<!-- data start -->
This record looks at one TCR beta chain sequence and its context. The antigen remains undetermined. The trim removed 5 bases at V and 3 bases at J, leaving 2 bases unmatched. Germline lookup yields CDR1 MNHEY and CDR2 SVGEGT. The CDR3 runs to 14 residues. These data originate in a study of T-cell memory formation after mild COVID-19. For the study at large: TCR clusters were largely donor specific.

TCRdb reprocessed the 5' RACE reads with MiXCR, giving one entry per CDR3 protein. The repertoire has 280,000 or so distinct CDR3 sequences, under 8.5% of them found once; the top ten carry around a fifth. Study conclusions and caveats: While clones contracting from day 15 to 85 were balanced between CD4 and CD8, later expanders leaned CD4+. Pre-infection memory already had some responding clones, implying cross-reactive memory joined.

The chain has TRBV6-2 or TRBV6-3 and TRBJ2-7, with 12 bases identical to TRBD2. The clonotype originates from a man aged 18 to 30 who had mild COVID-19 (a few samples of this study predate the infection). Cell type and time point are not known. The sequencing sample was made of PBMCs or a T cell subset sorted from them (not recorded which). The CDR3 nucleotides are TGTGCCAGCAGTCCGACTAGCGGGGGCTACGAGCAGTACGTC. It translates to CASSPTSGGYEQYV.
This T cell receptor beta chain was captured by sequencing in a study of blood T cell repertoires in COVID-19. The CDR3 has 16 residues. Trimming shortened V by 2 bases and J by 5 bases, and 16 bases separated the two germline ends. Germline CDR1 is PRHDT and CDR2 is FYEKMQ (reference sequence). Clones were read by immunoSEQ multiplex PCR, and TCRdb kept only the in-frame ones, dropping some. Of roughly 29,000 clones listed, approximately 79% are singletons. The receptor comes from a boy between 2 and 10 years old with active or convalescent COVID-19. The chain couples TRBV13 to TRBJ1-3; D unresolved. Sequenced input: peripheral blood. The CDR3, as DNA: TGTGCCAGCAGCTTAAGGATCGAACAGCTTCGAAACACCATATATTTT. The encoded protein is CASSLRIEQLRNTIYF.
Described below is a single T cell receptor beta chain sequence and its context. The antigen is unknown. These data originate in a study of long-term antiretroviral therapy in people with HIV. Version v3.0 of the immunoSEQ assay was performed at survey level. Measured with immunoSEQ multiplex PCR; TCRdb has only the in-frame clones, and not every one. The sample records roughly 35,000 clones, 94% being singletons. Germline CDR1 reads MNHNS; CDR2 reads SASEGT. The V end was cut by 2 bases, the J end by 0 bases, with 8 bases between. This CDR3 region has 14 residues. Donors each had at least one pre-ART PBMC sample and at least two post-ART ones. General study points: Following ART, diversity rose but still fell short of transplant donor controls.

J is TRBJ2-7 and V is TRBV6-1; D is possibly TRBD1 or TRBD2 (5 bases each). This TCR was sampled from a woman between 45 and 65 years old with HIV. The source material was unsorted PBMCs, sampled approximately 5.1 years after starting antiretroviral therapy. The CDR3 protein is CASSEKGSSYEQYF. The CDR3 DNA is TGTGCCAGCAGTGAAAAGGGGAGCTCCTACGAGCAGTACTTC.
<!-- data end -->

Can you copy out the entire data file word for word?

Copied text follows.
This record looks at one TCR beta chain sequence and its context. The antigen remains undetermined. The trim removed 5 bases at V and 3 bases at J, leaving 2 bases unmatched. Germline lookup yields CDR1 MNHEY and CDR2 SVGEGT. The CDR3 runs to 14 residues. These data originate in a study of T-cell memory formation after mild COVID-19. For the study at large: TCR clusters were largely donor specific.

TCRdb reprocessed the 5' RACE reads with MiXCR, giving one entry per CDR3 protein. The repertoire has 280,000 or so distinct CDR3 sequences, under 8.5% of them found once; the top ten carry around a fifth. Study conclusions and caveats: While clones contracting from day 15 to 85 were balanced between CD4 and CD8, later expanders leaned CD4+. Pre-infection memory already had some responding clones, implying cross-reactive memory joined.

The chain has TRBV6-2 or TRBV6-3 and TRBJ2-7, with 12 bases identical to TRBD2. The clonotype originates from a man aged 18 to 30 who had mild COVID-19 (a few samples of this study predate the infection). Cell type and time point are not known. The sequencing sample was made of PBMCs or a T cell subset sorted from them (not recorded which). The CDR3 nucleotides are TGTGCCAGCAGTCCGACTAGCGGGGGCTACGAGCAGTACGTC. It translates to CASSPTSGGYEQYV.
This T cell receptor beta chain was captured by sequencing in a study of blood T cell repertoires in COVID-19. The CDR3 has 16 residues. Trimming shortened V by 2 bases and J by 5 bases, and 16 bases separated the two germline ends. Germline CDR1 is PRHDT and CDR2 is FYEKMQ (reference sequence). Clones were read by immunoSEQ multiplex PCR, and TCRdb kept only the in-frame ones, dropping some. Of roughly 29,000 clones listed, approximately 79% are singletons. The receptor comes from a boy between 2 and 10 years old with active or convalescent COVID-19. The chain couples TRBV13 to TRBJ1-3; D unresolved. Sequenced input: peripheral blood. The CDR3, as DNA: TGTGCCAGCAGCTTAAGGATCGAACAGCTTCGAAACACCATATATTTT. The encoded protein is CASSLRIEQLRNTIYF.
Described below is a single T cell receptor beta chain sequence and its context. The antigen is unknown. These data originate in a study of long-term antiretroviral therapy in people with HIV. Version v3.0 of the immunoSEQ assay was performed at survey level. Measured with immunoSEQ multiplex PCR; TCRdb has only the in-frame clones, and not every one. The sample records roughly 35,000 clones, 94% being singletons. Germline CDR1 reads MNHNS; CDR2 reads SASEGT. The V end was cut by 2 bases, the J end by 0 bases, with 8 bases between. This CDR3 region has 14 residues. Donors each had at least one pre-ART PBMC sample and at least two post-ART ones. General study points: Following ART, diversity rose but still fell short of transplant donor controls.

J is TRBJ2-7 and V is TRBV6-1; D is possibly TRBD1 or TRBD2 (5 bases each). This TCR was sampled from a woman between 45 and 65 years old with HIV. The source material was unsorted PBMCs, sampled approximately 5.1 years after starting antiretroviral therapy. The CDR3 protein is CASSEKGSSYEQYF. The CDR3 DNA is TGTGCCAGCAGTGAAAAGGGGAGCTCCTACGAGCAGTACTTC.